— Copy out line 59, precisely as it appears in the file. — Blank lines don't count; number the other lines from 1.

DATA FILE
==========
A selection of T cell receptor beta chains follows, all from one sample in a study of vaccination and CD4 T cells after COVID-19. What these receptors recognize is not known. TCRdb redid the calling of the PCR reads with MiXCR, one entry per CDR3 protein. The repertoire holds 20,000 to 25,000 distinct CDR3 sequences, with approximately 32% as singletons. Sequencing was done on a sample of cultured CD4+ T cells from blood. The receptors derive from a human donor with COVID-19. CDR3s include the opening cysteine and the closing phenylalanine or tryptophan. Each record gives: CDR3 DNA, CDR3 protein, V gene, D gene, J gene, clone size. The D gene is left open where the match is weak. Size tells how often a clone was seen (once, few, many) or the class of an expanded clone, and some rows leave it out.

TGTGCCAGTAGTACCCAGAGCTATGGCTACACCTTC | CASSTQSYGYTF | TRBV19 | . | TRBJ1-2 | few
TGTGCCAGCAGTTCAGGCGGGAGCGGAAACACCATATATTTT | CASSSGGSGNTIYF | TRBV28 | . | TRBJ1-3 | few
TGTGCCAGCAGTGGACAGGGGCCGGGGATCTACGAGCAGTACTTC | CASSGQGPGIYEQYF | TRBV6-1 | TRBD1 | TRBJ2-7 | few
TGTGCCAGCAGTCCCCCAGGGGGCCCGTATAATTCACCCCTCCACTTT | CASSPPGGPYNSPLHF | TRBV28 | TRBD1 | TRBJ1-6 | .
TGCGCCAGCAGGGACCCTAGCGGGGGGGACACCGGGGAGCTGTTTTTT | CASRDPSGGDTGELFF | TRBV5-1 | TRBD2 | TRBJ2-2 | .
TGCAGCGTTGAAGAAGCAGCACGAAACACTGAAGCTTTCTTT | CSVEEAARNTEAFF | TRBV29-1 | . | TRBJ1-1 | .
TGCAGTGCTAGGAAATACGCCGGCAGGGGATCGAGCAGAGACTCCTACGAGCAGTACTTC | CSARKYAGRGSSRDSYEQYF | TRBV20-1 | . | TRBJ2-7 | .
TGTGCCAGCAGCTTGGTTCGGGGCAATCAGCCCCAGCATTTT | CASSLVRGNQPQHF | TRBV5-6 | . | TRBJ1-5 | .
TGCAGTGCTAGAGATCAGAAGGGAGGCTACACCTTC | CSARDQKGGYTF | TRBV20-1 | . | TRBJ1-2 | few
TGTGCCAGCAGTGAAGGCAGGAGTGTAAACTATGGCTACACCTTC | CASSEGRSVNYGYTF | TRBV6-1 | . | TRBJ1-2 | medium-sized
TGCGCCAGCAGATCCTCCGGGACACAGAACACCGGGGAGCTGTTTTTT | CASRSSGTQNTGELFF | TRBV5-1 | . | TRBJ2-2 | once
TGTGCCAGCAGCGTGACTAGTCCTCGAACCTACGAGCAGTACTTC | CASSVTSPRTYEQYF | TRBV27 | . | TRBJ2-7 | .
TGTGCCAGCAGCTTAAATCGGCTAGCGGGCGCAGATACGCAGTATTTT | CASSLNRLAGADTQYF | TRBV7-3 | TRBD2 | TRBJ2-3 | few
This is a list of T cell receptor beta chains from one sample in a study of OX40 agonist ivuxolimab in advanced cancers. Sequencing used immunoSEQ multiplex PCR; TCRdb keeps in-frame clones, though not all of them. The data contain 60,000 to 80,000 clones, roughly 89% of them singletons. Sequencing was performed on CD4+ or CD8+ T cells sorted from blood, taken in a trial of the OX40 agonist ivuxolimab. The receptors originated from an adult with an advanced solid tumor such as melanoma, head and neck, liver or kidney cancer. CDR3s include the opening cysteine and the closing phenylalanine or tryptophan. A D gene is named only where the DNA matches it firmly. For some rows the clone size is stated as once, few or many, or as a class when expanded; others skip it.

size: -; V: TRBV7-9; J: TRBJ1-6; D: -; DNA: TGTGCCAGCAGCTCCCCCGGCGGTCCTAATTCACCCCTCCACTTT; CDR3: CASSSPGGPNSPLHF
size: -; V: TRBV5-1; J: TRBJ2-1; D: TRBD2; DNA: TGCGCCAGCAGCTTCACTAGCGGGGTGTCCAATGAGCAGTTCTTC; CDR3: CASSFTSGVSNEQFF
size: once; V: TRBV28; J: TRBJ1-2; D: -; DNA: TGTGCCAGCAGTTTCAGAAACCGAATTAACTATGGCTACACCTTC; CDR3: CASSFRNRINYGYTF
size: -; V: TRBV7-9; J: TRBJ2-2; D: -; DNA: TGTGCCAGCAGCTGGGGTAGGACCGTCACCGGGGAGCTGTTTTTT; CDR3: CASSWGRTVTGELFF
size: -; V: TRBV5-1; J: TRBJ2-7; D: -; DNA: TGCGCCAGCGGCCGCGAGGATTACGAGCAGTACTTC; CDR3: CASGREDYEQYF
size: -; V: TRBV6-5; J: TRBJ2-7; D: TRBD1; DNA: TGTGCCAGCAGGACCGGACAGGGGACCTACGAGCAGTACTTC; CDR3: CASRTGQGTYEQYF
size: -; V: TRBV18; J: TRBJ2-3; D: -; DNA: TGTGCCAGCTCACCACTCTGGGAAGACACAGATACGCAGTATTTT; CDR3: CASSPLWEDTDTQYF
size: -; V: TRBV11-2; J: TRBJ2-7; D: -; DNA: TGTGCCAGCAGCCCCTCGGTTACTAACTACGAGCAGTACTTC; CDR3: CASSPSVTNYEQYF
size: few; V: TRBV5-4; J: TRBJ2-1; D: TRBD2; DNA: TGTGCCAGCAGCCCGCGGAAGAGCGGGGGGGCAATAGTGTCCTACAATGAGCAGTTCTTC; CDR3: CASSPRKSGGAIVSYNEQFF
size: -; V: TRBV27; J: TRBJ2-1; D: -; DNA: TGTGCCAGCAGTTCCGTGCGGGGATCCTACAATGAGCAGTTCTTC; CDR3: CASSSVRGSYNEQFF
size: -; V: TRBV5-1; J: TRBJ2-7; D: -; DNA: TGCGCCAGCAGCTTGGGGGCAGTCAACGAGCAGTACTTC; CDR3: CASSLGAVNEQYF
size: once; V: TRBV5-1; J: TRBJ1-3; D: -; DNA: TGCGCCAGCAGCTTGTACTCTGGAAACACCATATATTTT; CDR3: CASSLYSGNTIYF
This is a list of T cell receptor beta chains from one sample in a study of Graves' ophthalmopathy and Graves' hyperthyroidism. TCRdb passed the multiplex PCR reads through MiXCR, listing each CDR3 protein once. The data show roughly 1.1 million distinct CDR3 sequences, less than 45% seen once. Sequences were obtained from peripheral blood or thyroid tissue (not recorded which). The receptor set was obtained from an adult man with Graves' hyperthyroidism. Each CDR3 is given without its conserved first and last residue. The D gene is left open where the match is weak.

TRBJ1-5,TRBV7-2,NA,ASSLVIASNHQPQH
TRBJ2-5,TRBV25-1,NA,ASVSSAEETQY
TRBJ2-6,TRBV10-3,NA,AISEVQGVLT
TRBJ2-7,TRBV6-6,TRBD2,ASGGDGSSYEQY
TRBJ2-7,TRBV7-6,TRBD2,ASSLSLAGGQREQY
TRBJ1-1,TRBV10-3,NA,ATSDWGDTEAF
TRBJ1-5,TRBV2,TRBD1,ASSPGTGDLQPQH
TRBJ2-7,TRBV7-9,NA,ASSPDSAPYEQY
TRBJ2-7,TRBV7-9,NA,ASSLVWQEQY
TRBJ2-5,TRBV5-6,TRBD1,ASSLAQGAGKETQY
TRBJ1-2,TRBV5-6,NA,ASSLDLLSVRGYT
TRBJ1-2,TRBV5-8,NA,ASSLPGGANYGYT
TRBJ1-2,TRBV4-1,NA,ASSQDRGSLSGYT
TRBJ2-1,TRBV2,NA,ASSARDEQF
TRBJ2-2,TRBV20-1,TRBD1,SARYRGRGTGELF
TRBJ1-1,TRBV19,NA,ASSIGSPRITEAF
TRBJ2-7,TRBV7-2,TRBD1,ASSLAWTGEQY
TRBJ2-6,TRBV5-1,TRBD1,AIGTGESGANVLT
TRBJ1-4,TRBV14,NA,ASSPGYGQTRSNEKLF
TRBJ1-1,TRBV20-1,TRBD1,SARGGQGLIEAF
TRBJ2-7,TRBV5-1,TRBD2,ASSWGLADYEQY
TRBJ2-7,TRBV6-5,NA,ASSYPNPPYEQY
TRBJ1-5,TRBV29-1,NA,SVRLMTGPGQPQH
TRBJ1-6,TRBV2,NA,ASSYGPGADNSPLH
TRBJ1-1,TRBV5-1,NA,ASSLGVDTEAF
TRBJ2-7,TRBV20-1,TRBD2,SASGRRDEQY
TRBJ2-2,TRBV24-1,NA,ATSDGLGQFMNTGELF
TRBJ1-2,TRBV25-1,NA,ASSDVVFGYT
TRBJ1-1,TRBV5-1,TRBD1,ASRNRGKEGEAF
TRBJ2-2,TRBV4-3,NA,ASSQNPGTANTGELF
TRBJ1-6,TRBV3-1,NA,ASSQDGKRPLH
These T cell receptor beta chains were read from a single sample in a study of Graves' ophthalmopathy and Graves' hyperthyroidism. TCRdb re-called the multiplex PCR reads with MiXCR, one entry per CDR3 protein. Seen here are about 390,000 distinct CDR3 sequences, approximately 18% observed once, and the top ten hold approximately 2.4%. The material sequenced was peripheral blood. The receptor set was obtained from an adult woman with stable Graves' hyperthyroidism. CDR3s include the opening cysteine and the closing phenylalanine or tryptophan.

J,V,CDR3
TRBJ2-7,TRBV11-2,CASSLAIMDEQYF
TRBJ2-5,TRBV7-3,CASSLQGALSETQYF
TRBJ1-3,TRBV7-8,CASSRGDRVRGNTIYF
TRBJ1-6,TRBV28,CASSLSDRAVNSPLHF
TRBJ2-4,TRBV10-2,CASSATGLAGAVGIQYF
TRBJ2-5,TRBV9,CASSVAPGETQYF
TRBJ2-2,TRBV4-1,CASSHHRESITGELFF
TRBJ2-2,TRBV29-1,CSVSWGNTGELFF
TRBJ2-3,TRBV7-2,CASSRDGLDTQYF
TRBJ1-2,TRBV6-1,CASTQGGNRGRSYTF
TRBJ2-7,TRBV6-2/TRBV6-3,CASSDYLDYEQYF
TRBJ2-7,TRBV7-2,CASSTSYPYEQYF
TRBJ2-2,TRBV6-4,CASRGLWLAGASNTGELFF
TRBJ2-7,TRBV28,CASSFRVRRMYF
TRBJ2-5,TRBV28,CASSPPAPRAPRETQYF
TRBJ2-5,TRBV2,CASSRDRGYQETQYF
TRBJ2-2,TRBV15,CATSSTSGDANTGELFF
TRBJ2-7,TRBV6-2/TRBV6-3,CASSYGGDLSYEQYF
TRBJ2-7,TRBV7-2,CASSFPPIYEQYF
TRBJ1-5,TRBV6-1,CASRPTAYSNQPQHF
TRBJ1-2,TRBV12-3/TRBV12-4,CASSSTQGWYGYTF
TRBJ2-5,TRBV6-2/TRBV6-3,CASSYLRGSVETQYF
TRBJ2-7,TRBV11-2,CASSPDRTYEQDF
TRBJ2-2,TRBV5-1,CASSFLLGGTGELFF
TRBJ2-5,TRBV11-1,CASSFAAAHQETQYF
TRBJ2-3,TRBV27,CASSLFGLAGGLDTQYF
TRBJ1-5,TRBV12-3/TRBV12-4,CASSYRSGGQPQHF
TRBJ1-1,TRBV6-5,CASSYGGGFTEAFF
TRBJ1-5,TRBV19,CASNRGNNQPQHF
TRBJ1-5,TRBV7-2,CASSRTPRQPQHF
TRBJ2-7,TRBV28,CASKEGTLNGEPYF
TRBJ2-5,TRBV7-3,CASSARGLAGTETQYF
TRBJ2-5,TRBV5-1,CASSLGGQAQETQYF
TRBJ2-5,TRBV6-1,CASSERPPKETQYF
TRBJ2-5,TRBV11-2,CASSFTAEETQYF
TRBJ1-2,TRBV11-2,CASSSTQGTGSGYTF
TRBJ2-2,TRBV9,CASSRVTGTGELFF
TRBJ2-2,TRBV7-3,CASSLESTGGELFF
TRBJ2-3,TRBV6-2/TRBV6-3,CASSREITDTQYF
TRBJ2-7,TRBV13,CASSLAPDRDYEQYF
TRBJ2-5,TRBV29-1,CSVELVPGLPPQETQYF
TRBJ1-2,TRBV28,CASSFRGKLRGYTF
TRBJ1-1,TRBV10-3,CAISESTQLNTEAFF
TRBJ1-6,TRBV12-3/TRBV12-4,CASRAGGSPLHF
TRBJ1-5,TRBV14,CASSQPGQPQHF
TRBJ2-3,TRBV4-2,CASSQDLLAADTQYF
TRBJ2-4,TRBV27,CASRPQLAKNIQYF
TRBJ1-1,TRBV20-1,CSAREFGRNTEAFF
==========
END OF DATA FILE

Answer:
TRBJ1-6,TRBV3-1,NA,ASSQDGKRPLH